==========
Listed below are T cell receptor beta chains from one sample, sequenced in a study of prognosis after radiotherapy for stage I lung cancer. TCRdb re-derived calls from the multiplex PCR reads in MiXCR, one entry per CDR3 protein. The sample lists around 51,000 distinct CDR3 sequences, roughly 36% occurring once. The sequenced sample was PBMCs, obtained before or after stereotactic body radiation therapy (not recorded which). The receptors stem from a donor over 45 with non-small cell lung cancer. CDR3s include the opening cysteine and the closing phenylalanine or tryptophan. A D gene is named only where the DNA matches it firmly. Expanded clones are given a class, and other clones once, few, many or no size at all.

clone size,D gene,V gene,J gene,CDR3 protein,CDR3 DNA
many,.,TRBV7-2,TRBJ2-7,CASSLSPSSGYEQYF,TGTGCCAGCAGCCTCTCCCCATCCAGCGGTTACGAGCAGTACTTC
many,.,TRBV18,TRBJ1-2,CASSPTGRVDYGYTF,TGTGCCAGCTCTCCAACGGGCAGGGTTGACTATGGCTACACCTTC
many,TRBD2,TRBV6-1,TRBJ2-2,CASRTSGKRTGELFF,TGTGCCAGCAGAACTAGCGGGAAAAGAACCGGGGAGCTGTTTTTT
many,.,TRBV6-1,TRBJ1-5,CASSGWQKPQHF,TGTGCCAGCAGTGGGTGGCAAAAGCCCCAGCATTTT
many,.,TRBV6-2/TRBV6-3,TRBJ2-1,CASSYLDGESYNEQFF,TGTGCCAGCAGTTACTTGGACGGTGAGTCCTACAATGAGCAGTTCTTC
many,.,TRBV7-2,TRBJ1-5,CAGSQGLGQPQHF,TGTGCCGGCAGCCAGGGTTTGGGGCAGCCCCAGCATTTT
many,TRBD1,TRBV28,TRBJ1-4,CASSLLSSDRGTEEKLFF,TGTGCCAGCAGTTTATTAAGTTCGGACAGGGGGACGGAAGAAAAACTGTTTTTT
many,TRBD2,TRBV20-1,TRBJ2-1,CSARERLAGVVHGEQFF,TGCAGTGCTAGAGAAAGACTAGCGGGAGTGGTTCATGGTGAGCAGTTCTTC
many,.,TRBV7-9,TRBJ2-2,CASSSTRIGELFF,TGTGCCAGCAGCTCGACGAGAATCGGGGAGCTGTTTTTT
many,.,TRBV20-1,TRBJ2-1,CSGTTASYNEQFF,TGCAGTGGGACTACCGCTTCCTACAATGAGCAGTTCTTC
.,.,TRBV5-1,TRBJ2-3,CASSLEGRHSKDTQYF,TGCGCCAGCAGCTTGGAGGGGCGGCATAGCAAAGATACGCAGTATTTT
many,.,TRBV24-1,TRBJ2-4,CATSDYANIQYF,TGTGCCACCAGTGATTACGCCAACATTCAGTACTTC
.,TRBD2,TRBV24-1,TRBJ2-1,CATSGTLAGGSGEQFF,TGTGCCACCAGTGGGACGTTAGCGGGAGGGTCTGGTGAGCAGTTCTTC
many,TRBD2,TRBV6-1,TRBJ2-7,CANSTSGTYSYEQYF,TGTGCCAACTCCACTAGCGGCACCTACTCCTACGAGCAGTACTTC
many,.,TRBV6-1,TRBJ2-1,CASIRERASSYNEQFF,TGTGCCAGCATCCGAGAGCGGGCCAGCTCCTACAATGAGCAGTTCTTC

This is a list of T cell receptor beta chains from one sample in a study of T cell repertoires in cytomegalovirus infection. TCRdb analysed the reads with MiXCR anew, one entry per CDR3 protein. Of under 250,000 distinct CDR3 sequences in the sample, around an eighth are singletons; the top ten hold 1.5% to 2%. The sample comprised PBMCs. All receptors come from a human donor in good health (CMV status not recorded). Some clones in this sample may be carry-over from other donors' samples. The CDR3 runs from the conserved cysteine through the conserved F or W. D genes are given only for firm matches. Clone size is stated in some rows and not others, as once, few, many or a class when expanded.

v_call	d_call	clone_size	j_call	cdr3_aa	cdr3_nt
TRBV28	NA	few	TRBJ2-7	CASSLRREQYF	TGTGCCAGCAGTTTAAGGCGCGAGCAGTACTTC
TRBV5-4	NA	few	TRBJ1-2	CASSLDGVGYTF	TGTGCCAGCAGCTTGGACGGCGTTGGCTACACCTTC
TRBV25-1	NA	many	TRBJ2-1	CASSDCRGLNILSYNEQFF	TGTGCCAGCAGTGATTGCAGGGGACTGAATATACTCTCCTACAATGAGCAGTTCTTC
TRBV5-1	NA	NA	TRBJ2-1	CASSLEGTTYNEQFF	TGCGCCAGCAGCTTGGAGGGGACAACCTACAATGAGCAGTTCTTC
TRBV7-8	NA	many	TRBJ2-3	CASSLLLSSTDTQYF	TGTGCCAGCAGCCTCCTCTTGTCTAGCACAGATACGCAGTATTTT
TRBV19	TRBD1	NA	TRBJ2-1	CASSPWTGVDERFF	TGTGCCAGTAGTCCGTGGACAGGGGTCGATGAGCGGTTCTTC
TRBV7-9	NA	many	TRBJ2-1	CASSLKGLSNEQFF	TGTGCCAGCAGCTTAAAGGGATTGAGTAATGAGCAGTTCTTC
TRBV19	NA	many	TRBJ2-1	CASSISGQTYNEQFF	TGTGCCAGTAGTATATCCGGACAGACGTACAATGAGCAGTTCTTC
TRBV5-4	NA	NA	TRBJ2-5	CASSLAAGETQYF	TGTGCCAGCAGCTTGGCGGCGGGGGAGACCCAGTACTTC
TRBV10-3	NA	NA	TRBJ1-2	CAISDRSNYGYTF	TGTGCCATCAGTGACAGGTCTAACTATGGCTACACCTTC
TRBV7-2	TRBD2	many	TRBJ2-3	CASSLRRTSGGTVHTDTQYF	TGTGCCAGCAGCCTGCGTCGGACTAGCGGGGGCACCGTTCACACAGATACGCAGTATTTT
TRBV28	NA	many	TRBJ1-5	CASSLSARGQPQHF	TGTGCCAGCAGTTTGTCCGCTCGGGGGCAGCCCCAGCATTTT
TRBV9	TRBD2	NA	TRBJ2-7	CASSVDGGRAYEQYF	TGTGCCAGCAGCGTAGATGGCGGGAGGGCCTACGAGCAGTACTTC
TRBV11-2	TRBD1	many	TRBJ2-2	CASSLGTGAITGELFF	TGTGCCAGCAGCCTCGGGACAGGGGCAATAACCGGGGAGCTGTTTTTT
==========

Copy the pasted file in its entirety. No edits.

Listed below are T cell receptor beta chains from one sample, sequenced in a study of prognosis after radiotherapy for stage I lung cancer. TCRdb re-derived calls from the multiplex PCR reads in MiXCR, one entry per CDR3 protein. The sample lists around 51,000 distinct CDR3 sequences, roughly 36% occurring once. The sequenced sample was PBMCs, obtained before or after stereotactic body radiation therapy (not recorded which). The receptors stem from a donor over 45 with non-small cell lung cancer. CDR3s include the opening cysteine and the closing phenylalanine or tryptophan. A D gene is named only where the DNA matches it firmly. Expanded clones are given a class, and other clones once, few, many or no size at all.

clone size,D gene,V gene,J gene,CDR3 protein,CDR3 DNA
many,.,TRBV7-2,TRBJ2-7,CASSLSPSSGYEQYF,TGTGCCAGCAGCCTCTCCCCATCCAGCGGTTACGAGCAGTACTTC
many,.,TRBV18,TRBJ1-2,CASSPTGRVDYGYTF,TGTGCCAGCTCTCCAACGGGCAGGGTTGACTATGGCTACACCTTC
many,TRBD2,TRBV6-1,TRBJ2-2,CASRTSGKRTGELFF,TGTGCCAGCAGAACTAGCGGGAAAAGAACCGGGGAGCTGTTTTTT
many,.,TRBV6-1,TRBJ1-5,CASSGWQKPQHF,TGTGCCAGCAGTGGGTGGCAAAAGCCCCAGCATTTT
many,.,TRBV6-2/TRBV6-3,TRBJ2-1,CASSYLDGESYNEQFF,TGTGCCAGCAGTTACTTGGACGGTGAGTCCTACAATGAGCAGTTCTTC
many,.,TRBV7-2,TRBJ1-5,CAGSQGLGQPQHF,TGTGCCGGCAGCCAGGGTTTGGGGCAGCCCCAGCATTTT
many,TRBD1,TRBV28,TRBJ1-4,CASSLLSSDRGTEEKLFF,TGTGCCAGCAGTTTATTAAGTTCGGACAGGGGGACGGAAGAAAAACTGTTTTTT
many,TRBD2,TRBV20-1,TRBJ2-1,CSARERLAGVVHGEQFF,TGCAGTGCTAGAGAAAGACTAGCGGGAGTGGTTCATGGTGAGCAGTTCTTC
many,.,TRBV7-9,TRBJ2-2,CASSSTRIGELFF,TGTGCCAGCAGCTCGACGAGAATCGGGGAGCTGTTTTTT
many,.,TRBV20-1,TRBJ2-1,CSGTTASYNEQFF,TGCAGTGGGACTACCGCTTCCTACAATGAGCAGTTCTTC
.,.,TRBV5-1,TRBJ2-3,CASSLEGRHSKDTQYF,TGCGCCAGCAGCTTGGAGGGGCGGCATAGCAAAGATACGCAGTATTTT
many,.,TRBV24-1,TRBJ2-4,CATSDYANIQYF,TGTGCCACCAGTGATTACGCCAACATTCAGTACTTC
.,TRBD2,TRBV24-1,TRBJ2-1,CATSGTLAGGSGEQFF,TGTGCCACCAGTGGGACGTTAGCGGGAGGGTCTGGTGAGCAGTTCTTC
many,TRBD2,TRBV6-1,TRBJ2-7,CANSTSGTYSYEQYF,TGTGCCAACTCCACTAGCGGCACCTACTCCTACGAGCAGTACTTC
many,.,TRBV6-1,TRBJ2-1,CASIRERASSYNEQFF,TGTGCCAGCATCCGAGAGCGGGCCAGCTCCTACAATGAGCAGTTCTTC

This is a list of T cell receptor beta chains from one sample in a study of T cell repertoires in cytomegalovirus infection. TCRdb analysed the reads with MiXCR anew, one entry per CDR3 protein. Of under 250,000 distinct CDR3 sequences in the sample, around an eighth are singletons; the top ten hold 1.5% to 2%. The sample comprised PBMCs. All receptors come from a human donor in good health (CMV status not recorded). Some clones in this sample may be carry-over from other donors' samples. The CDR3 runs from the conserved cysteine through the conserved F or W. D genes are given only for firm matches. Clone size is stated in some rows and not others, as once, few, many or a class when expanded.

v_call	d_call	clone_size	j_call	cdr3_aa	cdr3_nt
TRBV28	NA	few	TRBJ2-7	CASSLRREQYF	TGTGCCAGCAGTTTAAGGCGCGAGCAGTACTTC
TRBV5-4	NA	few	TRBJ1-2	CASSLDGVGYTF	TGTGCCAGCAGCTTGGACGGCGTTGGCTACACCTTC
TRBV25-1	NA	many	TRBJ2-1	CASSDCRGLNILSYNEQFF	TGTGCCAGCAGTGATTGCAGGGGACTGAATATACTCTCCTACAATGAGCAGTTCTTC
TRBV5-1	NA	NA	TRBJ2-1	CASSLEGTTYNEQFF	TGCGCCAGCAGCTTGGAGGGGACAACCTACAATGAGCAGTTCTTC
TRBV7-8	NA	many	TRBJ2-3	CASSLLLSSTDTQYF	TGTGCCAGCAGCCTCCTCTTGTCTAGCACAGATACGCAGTATTTT
TRBV19	TRBD1	NA	TRBJ2-1	CASSPWTGVDERFF	TGTGCCAGTAGTCCGTGGACAGGGGTCGATGAGCGGTTCTTC
TRBV7-9	NA	many	TRBJ2-1	CASSLKGLSNEQFF	TGTGCCAGCAGCTTAAAGGGATTGAGTAATGAGCAGTTCTTC
TRBV19	NA	many	TRBJ2-1	CASSISGQTYNEQFF	TGTGCCAGTAGTATATCCGGACAGACGTACAATGAGCAGTTCTTC
TRBV5-4	NA	NA	TRBJ2-5	CASSLAAGETQYF	TGTGCCAGCAGCTTGGCGGCGGGGGAGACCCAGTACTTC
TRBV10-3	NA	NA	TRBJ1-2	CAISDRSNYGYTF	TGTGCCATCAGTGACAGGTCTAACTATGGCTACACCTTC
TRBV7-2	TRBD2	many	TRBJ2-3	CASSLRRTSGGTVHTDTQYF	TGTGCCAGCAGCCTGCGTCGGACTAGCGGGGGCACCGTTCACACAGATACGCAGTATTTT
TRBV28	NA	many	TRBJ1-5	CASSLSARGQPQHF	TGTGCCAGCAGTTTGTCCGCTCGGGGGCAGCCCCAGCATTTT
TRBV9	TRBD2	NA	TRBJ2-7	CASSVDGGRAYEQYF	TGTGCCAGCAGCGTAGATGGCGGGAGGGCCTACGAGCAGTACTTC
TRBV11-2	TRBD1	many	TRBJ2-2	CASSLGTGAITGELFF	TGTGCCAGCAGCCTCGGGACAGGGGCAATAACCGGGGAGCTGTTTTTT